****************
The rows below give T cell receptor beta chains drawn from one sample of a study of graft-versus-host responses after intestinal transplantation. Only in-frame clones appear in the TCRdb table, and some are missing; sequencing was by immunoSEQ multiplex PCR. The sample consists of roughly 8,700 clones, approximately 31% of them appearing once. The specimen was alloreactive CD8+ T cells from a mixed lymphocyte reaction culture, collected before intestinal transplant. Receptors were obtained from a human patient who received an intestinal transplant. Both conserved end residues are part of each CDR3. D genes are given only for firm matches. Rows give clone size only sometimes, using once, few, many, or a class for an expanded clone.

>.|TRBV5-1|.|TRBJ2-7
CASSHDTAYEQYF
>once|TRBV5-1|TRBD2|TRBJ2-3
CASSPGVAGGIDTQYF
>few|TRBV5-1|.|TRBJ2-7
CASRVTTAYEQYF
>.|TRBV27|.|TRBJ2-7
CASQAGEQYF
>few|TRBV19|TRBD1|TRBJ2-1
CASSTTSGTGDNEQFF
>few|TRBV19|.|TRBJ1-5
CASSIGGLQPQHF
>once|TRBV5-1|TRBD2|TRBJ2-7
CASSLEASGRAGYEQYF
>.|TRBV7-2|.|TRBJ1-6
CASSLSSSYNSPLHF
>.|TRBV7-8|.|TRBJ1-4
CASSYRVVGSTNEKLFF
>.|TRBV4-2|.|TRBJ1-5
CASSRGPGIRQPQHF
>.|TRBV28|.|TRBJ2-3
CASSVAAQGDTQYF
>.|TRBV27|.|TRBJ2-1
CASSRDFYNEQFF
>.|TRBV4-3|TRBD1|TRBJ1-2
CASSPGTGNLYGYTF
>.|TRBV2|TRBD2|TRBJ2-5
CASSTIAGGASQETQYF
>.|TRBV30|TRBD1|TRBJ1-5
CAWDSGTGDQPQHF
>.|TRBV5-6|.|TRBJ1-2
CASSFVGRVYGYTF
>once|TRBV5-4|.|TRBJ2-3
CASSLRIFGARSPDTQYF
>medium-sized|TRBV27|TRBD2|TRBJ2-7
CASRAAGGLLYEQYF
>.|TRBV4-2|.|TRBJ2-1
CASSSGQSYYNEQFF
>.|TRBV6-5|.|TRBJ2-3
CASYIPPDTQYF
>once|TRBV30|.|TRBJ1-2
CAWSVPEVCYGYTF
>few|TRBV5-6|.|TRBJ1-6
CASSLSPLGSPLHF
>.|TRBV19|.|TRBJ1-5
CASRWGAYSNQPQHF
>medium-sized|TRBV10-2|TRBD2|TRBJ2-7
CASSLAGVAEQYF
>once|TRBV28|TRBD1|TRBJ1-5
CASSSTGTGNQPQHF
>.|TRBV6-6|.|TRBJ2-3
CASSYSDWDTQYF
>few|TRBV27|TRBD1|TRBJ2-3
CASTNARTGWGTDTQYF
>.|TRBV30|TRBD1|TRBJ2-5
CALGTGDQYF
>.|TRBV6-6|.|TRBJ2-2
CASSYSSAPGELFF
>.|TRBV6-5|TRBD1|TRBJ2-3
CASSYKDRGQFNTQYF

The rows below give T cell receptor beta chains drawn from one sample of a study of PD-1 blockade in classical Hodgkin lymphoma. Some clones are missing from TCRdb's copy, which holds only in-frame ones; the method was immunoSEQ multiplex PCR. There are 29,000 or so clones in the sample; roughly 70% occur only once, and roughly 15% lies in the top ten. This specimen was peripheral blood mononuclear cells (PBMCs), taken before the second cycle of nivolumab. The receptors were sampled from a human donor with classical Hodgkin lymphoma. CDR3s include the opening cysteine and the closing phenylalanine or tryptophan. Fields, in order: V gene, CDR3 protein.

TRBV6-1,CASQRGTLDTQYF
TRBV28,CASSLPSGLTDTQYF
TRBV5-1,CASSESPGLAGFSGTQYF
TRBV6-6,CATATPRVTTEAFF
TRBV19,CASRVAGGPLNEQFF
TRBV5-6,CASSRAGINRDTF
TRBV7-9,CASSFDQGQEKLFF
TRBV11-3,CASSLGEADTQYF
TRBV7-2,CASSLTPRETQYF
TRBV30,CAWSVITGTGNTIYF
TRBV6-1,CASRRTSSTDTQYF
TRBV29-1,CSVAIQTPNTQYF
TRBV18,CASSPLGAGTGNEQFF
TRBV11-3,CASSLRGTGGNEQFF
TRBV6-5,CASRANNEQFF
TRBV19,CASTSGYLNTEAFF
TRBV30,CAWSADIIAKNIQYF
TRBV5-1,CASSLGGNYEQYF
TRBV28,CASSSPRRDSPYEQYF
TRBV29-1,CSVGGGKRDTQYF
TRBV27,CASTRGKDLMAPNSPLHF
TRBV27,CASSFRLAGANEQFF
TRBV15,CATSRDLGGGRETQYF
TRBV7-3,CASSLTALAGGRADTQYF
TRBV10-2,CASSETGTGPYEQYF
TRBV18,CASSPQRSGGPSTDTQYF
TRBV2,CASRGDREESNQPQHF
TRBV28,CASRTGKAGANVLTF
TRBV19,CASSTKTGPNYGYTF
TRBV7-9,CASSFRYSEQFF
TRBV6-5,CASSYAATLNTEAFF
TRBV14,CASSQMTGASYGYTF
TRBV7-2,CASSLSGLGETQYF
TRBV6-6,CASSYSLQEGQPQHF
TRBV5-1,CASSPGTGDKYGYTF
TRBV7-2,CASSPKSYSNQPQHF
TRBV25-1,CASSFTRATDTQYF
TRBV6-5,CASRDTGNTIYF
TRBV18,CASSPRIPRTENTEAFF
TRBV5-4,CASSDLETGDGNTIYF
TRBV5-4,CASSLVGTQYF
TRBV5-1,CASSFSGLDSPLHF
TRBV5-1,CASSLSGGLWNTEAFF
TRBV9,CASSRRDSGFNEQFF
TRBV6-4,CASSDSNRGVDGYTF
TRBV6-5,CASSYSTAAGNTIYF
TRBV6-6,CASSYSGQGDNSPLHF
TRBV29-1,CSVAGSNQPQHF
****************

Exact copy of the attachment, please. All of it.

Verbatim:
The rows below give T cell receptor beta chains drawn from one sample of a study of graft-versus-host responses after intestinal transplantation. Only in-frame clones appear in the TCRdb table, and some are missing; sequencing was by immunoSEQ multiplex PCR. The sample consists of roughly 8,700 clones, approximately 31% of them appearing once. The specimen was alloreactive CD8+ T cells from a mixed lymphocyte reaction culture, collected before intestinal transplant. Receptors were obtained from a human patient who received an intestinal transplant. Both conserved end residues are part of each CDR3. D genes are given only for firm matches. Rows give clone size only sometimes, using once, few, many, or a class for an expanded clone.

>.|TRBV5-1|.|TRBJ2-7
CASSHDTAYEQYF
>once|TRBV5-1|TRBD2|TRBJ2-3
CASSPGVAGGIDTQYF
>few|TRBV5-1|.|TRBJ2-7
CASRVTTAYEQYF
>.|TRBV27|.|TRBJ2-7
CASQAGEQYF
>few|TRBV19|TRBD1|TRBJ2-1
CASSTTSGTGDNEQFF
>few|TRBV19|.|TRBJ1-5
CASSIGGLQPQHF
>once|TRBV5-1|TRBD2|TRBJ2-7
CASSLEASGRAGYEQYF
>.|TRBV7-2|.|TRBJ1-6
CASSLSSSYNSPLHF
>.|TRBV7-8|.|TRBJ1-4
CASSYRVVGSTNEKLFF
>.|TRBV4-2|.|TRBJ1-5
CASSRGPGIRQPQHF
>.|TRBV28|.|TRBJ2-3
CASSVAAQGDTQYF
>.|TRBV27|.|TRBJ2-1
CASSRDFYNEQFF
>.|TRBV4-3|TRBD1|TRBJ1-2
CASSPGTGNLYGYTF
>.|TRBV2|TRBD2|TRBJ2-5
CASSTIAGGASQETQYF
>.|TRBV30|TRBD1|TRBJ1-5
CAWDSGTGDQPQHF
>.|TRBV5-6|.|TRBJ1-2
CASSFVGRVYGYTF
>once|TRBV5-4|.|TRBJ2-3
CASSLRIFGARSPDTQYF
>medium-sized|TRBV27|TRBD2|TRBJ2-7
CASRAAGGLLYEQYF
>.|TRBV4-2|.|TRBJ2-1
CASSSGQSYYNEQFF
>.|TRBV6-5|.|TRBJ2-3
CASYIPPDTQYF
>once|TRBV30|.|TRBJ1-2
CAWSVPEVCYGYTF
>few|TRBV5-6|.|TRBJ1-6
CASSLSPLGSPLHF
>.|TRBV19|.|TRBJ1-5
CASRWGAYSNQPQHF
>medium-sized|TRBV10-2|TRBD2|TRBJ2-7
CASSLAGVAEQYF
>once|TRBV28|TRBD1|TRBJ1-5
CASSSTGTGNQPQHF
>.|TRBV6-6|.|TRBJ2-3
CASSYSDWDTQYF
>few|TRBV27|TRBD1|TRBJ2-3
CASTNARTGWGTDTQYF
>.|TRBV30|TRBD1|TRBJ2-5
CALGTGDQYF
>.|TRBV6-6|.|TRBJ2-2
CASSYSSAPGELFF
>.|TRBV6-5|TRBD1|TRBJ2-3
CASSYKDRGQFNTQYF

The rows below give T cell receptor beta chains drawn from one sample of a study of PD-1 blockade in classical Hodgkin lymphoma. Some clones are missing from TCRdb's copy, which holds only in-frame ones; the method was immunoSEQ multiplex PCR. There are 29,000 or so clones in the sample; roughly 70% occur only once, and roughly 15% lies in the top ten. This specimen was peripheral blood mononuclear cells (PBMCs), taken before the second cycle of nivolumab. The receptors were sampled from a human donor with classical Hodgkin lymphoma. CDR3s include the opening cysteine and the closing phenylalanine or tryptophan. Fields, in order: V gene, CDR3 protein.

TRBV6-1,CASQRGTLDTQYF
TRBV28,CASSLPSGLTDTQYF
TRBV5-1,CASSESPGLAGFSGTQYF
TRBV6-6,CATATPRVTTEAFF
TRBV19,CASRVAGGPLNEQFF
TRBV5-6,CASSRAGINRDTF
TRBV7-9,CASSFDQGQEKLFF
TRBV11-3,CASSLGEADTQYF
TRBV7-2,CASSLTPRETQYF
TRBV30,CAWSVITGTGNTIYF
TRBV6-1,CASRRTSSTDTQYF
TRBV29-1,CSVAIQTPNTQYF
TRBV18,CASSPLGAGTGNEQFF
TRBV11-3,CASSLRGTGGNEQFF
TRBV6-5,CASRANNEQFF
TRBV19,CASTSGYLNTEAFF
TRBV30,CAWSADIIAKNIQYF
TRBV5-1,CASSLGGNYEQYF
TRBV28,CASSSPRRDSPYEQYF
TRBV29-1,CSVGGGKRDTQYF
TRBV27,CASTRGKDLMAPNSPLHF
TRBV27,CASSFRLAGANEQFF
TRBV15,CATSRDLGGGRETQYF
TRBV7-3,CASSLTALAGGRADTQYF
TRBV10-2,CASSETGTGPYEQYF
TRBV18,CASSPQRSGGPSTDTQYF
TRBV2,CASRGDREESNQPQHF
TRBV28,CASRTGKAGANVLTF
TRBV19,CASSTKTGPNYGYTF
TRBV7-9,CASSFRYSEQFF
TRBV6-5,CASSYAATLNTEAFF
TRBV14,CASSQMTGASYGYTF
TRBV7-2,CASSLSGLGETQYF
TRBV6-6,CASSYSLQEGQPQHF
TRBV5-1,CASSPGTGDKYGYTF
TRBV7-2,CASSPKSYSNQPQHF
TRBV25-1,CASSFTRATDTQYF
TRBV6-5,CASRDTGNTIYF
TRBV18,CASSPRIPRTENTEAFF
TRBV5-4,CASSDLETGDGNTIYF
TRBV5-4,CASSLVGTQYF
TRBV5-1,CASSFSGLDSPLHF
TRBV5-1,CASSLSGGLWNTEAFF
TRBV9,CASSRRDSGFNEQFF
TRBV6-4,CASSDSNRGVDGYTF
TRBV6-5,CASSYSTAAGNTIYF
TRBV6-6,CASSYSGQGDNSPLHF
TRBV29-1,CSVAGSNQPQHF